Good grades don’t necessarily indicate that a student is actually learning the material. We need to look a little more closely to understand whether or not kids are making real progress.
Good Grades Vs Good Learning
One of our students told his tutor he’s doing fine in Spanish 2. He’s not having any trouble with the work, and he’s getting an A. But his tutor sees it differently. Through their in-session work, she’s observed that the student has not mastered the core vocabulary and verb conjugations he should have by this point. She’s very concerned about what this means as the content builds upon itself. At this rate, she doesn’t see how he’ll be ready for Spanish 3.
Why We Can’t Settle for Fine
As tempting as it may be to say, “You know what? Grades are good, let’s coast a while,” we first need to know what the grades are actually reflecting. If it turns out that they’re not a good indication of learning, then coasting now might mean being lost later. We want kids to set up solid foundations, especially in classes like math and world languages. It’s also useful to think beyond grades for upcoming challenges like the ACT or SAT, and being self-sufficient in college.
There’s another reason we want to keep our eye on learning: motivation. You can’t underestimate the jolt of a light bulb moment! When students make new connections because they’re appropriately tasked, they want to learn more. If school is easy, those electric instants don’t exist, and you have a disengaged child.
Assessing the Situation
Here are some questions that will help you gain a better understanding of your child’s progress:
- What content area skills should they have mastered by the end of this quarter or semester? How will you know if they do?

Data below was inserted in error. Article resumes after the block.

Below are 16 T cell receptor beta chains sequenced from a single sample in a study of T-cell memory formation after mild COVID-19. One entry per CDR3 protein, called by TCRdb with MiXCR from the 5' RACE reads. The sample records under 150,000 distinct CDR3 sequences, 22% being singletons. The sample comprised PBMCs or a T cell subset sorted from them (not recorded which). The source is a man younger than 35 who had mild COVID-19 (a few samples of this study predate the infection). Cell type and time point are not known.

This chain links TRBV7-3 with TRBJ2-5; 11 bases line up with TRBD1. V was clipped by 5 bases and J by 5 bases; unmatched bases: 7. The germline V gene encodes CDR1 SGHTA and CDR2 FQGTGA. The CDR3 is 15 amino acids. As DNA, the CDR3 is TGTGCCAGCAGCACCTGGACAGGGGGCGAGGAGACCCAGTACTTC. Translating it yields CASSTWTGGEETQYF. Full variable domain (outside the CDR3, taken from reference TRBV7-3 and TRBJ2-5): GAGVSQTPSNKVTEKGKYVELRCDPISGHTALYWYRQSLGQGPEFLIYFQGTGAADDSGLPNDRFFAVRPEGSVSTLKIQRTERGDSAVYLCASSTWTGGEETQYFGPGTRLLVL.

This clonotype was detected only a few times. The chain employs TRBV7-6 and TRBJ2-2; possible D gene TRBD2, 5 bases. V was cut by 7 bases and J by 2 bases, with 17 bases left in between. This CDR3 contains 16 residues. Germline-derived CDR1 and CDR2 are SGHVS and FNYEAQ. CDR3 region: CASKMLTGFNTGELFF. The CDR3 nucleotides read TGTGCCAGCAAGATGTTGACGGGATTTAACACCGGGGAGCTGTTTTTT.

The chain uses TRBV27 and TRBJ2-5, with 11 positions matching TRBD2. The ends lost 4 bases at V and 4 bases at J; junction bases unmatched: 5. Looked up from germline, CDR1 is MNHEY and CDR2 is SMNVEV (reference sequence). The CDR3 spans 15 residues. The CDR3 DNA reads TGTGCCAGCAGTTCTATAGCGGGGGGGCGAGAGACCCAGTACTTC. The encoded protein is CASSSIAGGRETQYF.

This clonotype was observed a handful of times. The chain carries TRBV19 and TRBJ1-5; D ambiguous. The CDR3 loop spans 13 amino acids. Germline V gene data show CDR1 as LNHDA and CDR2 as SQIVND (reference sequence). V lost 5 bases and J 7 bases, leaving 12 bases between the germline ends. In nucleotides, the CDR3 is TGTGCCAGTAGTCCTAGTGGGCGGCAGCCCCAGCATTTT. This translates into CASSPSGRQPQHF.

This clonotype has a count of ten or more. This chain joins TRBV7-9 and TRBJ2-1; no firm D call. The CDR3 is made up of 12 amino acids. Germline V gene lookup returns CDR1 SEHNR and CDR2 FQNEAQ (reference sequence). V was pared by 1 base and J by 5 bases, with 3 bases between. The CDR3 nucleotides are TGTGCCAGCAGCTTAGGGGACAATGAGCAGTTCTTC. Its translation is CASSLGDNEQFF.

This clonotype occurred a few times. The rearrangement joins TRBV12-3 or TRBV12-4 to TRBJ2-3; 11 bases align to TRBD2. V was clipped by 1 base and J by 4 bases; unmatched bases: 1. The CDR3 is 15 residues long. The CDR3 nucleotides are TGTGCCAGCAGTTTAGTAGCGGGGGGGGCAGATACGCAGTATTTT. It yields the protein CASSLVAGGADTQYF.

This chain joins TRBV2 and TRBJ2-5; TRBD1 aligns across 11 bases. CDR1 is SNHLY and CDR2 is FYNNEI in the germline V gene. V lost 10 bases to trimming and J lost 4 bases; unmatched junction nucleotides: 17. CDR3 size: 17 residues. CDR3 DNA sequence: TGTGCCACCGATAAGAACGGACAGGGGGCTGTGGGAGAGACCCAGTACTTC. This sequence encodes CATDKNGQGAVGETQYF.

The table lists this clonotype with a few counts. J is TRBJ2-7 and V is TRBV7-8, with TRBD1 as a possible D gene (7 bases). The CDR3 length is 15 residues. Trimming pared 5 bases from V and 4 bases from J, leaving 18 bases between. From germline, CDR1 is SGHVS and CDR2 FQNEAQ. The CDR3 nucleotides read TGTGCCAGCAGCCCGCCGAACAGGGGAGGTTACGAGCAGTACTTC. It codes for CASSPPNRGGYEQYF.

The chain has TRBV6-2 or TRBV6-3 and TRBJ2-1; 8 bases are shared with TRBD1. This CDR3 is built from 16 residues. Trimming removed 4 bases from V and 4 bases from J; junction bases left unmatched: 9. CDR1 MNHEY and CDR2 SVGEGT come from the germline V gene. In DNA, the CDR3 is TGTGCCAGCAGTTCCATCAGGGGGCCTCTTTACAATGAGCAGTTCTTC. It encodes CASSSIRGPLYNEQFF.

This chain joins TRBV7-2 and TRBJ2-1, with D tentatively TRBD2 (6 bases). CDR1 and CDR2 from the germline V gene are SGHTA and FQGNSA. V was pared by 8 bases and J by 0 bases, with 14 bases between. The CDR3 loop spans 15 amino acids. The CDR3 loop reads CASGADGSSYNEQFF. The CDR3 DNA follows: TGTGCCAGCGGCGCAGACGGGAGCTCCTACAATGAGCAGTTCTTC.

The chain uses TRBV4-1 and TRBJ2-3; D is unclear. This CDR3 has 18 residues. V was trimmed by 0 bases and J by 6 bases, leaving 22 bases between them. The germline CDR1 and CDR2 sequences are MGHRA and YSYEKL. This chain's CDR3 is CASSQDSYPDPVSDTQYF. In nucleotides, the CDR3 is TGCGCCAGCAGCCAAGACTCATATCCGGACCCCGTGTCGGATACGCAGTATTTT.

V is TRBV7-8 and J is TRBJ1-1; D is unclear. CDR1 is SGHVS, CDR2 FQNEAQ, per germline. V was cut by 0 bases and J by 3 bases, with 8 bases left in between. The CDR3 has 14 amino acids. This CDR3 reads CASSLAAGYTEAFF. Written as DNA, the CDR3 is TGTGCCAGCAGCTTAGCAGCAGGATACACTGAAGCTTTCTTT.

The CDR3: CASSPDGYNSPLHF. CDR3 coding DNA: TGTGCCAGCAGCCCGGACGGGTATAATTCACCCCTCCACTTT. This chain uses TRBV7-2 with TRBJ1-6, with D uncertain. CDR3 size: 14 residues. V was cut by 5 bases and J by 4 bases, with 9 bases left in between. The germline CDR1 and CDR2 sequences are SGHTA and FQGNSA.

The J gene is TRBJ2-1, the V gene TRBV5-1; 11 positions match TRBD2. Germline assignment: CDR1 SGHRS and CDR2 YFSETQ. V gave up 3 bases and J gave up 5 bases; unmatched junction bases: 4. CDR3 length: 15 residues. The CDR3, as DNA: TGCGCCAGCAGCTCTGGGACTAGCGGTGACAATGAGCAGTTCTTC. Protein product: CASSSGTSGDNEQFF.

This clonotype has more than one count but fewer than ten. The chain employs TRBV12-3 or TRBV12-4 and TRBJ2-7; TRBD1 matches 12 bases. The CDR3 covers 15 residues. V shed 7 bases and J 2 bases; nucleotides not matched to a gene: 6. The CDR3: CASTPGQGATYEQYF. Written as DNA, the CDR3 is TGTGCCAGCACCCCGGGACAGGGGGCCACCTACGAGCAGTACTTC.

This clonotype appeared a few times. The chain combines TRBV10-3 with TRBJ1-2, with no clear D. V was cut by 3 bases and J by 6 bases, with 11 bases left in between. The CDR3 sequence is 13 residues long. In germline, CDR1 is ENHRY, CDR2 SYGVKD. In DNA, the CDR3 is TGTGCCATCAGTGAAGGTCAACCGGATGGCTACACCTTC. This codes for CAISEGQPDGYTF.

- What are grades based on? For example, are homework grades based on completion or accuracy?
- Are they reading every day? What kind of text (e.g. novels, textbooks, primary source material)?
- How often are they writing a paragraph or more?
- How much time should your child be spending on homework daily/weekly? Are they?
- Are there any long-term assignments or projects? These are opportunities for your child to learn and practice executive functioning skills like organization and time management.
Beyond the “work” of school, pay attention to your child’s demeanor and attitude. Are they often frustrated by a specific class or at a certain time of the day? Are they putting off homework to the last minute, or not doing it at all? Was there a class that was very challenging last year that is a piece of cake this year?
Obviously, this sort of behavior could crop up during the best of times. What you want to notice are patterns. It can be easy to miss signs that may indicate your child isn’t developing skills.
Making It Stick
If you discover that your child needs a boost, there are several steps you can take. Start with the teacher. They’ll be able to give you pointers whether your child needs to participate more, meet with them before a test, or brush up on a few concepts.
A few of our favorite resources are Khan Academy, ALEKS, and IXL. They’re great spots whether your child needs review or enrichment. A little bit of time every day will make a difference! If you need some help figuring out where to dive in, your child can take one of our reading, writing, or math diagnostics.
Good executive functioning skills are key to learning. When students don’t have to reinvent the wheel every day, they’re able to focus on academic content.
Finally, help your child engage in non-school learning. Sports, improv, music, dance, art, volunteering, genealogy…anything that will help them show up, sustain attention, and make connections. As one of our students told us, “The more dedicated you are to anything, the more dedicated you’ll be to school work.”
We’re here if you need us!